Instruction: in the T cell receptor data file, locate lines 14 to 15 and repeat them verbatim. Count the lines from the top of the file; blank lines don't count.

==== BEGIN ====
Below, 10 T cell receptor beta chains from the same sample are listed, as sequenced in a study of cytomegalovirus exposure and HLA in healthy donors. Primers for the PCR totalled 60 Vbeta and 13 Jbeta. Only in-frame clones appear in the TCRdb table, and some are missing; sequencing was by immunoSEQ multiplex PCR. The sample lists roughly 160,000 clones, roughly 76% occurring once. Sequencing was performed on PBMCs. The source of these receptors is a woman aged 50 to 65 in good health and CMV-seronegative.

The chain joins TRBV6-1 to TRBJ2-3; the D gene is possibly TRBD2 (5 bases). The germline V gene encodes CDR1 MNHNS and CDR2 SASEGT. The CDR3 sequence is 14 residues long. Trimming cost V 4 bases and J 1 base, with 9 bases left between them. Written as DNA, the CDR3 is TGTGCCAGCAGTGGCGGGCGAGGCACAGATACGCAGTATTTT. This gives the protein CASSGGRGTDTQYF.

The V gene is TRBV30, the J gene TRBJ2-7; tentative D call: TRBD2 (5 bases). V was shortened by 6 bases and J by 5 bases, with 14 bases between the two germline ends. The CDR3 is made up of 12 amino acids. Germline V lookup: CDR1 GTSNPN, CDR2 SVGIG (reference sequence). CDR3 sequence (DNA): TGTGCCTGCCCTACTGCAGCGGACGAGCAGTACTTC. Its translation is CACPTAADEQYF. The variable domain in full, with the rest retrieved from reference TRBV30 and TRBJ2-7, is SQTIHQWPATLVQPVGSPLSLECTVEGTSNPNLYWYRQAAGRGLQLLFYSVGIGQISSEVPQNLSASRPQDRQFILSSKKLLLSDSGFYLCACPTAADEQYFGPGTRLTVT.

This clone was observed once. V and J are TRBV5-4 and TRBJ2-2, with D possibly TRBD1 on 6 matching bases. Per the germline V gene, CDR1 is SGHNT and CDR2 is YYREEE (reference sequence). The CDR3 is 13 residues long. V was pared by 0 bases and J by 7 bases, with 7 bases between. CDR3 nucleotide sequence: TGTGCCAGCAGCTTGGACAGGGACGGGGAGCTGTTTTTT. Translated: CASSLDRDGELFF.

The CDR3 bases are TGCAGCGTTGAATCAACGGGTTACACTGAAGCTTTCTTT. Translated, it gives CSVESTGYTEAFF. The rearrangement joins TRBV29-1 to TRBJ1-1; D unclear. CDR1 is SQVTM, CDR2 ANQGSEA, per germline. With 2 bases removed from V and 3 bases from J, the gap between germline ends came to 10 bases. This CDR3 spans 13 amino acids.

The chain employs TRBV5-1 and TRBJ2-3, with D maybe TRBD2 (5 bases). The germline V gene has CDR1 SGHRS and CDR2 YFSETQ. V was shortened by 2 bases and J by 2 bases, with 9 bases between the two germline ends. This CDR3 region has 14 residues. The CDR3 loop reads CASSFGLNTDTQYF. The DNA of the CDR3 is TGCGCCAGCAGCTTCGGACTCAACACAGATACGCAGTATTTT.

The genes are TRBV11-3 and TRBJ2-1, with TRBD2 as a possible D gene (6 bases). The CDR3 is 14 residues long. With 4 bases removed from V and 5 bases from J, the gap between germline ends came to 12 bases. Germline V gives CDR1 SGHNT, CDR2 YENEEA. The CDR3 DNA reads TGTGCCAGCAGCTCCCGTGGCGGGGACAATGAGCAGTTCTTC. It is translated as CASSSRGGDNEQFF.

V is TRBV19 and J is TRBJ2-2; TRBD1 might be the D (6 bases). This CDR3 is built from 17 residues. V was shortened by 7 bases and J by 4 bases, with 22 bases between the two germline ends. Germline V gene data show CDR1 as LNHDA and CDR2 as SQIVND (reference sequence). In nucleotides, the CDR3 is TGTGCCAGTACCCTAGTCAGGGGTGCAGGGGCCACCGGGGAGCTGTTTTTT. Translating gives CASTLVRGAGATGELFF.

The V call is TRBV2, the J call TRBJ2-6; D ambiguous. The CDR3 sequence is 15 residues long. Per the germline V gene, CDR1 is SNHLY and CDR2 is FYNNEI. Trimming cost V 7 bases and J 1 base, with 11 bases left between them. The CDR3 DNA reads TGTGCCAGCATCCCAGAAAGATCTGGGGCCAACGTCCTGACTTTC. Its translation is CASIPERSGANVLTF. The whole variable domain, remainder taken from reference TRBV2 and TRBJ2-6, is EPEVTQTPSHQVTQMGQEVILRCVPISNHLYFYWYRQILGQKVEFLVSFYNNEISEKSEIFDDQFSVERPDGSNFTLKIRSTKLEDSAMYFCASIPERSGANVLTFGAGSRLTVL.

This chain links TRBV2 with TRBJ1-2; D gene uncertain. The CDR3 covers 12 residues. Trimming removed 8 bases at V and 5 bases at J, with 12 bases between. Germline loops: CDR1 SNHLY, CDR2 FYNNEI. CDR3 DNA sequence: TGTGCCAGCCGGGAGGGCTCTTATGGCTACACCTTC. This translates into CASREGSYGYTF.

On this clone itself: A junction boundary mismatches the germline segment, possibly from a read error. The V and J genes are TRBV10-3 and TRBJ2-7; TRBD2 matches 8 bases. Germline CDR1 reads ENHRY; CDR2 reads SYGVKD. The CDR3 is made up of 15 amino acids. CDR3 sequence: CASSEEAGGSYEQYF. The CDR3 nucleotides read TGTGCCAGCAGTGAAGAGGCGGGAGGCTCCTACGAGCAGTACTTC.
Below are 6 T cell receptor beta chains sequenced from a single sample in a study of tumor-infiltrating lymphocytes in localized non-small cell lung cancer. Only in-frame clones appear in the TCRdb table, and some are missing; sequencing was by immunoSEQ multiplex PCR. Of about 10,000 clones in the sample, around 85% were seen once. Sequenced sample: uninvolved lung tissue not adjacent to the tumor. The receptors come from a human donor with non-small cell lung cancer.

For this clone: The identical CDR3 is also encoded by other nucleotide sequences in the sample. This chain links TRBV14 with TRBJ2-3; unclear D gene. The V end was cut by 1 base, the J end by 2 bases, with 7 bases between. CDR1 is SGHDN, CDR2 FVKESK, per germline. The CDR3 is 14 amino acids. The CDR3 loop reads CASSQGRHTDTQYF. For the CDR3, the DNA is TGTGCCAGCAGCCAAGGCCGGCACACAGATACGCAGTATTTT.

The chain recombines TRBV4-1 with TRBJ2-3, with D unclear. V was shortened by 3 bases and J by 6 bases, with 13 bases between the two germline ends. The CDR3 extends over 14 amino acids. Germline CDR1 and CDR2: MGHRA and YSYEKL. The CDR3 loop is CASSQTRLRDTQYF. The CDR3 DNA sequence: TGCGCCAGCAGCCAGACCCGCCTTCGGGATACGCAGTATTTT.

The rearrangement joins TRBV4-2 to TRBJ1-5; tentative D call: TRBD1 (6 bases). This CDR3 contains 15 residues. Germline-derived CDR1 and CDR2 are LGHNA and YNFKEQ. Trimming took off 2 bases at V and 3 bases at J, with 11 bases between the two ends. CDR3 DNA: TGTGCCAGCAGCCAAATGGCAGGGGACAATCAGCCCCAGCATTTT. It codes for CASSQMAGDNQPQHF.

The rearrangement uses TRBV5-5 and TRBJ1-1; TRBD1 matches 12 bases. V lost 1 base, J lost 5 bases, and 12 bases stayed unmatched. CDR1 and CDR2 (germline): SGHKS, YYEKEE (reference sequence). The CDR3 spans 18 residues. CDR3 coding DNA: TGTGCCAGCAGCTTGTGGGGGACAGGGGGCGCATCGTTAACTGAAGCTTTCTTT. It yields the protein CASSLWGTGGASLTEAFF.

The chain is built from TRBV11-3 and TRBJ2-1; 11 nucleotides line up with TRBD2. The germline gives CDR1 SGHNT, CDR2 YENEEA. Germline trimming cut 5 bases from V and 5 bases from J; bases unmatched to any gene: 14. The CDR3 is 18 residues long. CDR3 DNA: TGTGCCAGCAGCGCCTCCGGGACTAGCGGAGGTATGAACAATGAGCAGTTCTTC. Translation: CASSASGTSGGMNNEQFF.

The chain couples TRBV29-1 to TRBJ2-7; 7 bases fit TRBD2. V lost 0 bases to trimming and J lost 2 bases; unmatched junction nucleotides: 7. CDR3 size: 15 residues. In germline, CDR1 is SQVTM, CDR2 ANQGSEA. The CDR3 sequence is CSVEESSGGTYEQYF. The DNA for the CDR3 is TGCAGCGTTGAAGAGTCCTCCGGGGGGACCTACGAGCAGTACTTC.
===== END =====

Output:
The chain recombines TRBV4-1 with TRBJ2-3, with D unclear. V was shortened by 3 bases and J by 6 bases, with 13 bases between the two germline ends. The CDR3 extends over 14 amino acids. Germline CDR1 and CDR2: MGHRA and YSYEKL. The CDR3 loop is CASSQTRLRDTQYF. The CDR3 DNA sequence: TGCGCCAGCAGCCAGACCCGCCTTCGGGATACGCAGTATTTT.

The rearrangement joins TRBV4-2 to TRBJ1-5; tentative D call: TRBD1 (6 bases). This CDR3 contains 15 residues. Germline-derived CDR1 and CDR2 are LGHNA and YNFKEQ. Trimming took off 2 bases at V and 3 bases at J, with 11 bases between the two ends. CDR3 DNA: TGTGCCAGCAGCCAAATGGCAGGGGACAATCAGCCCCAGCATTTT. It codes for CASSQMAGDNQPQHF.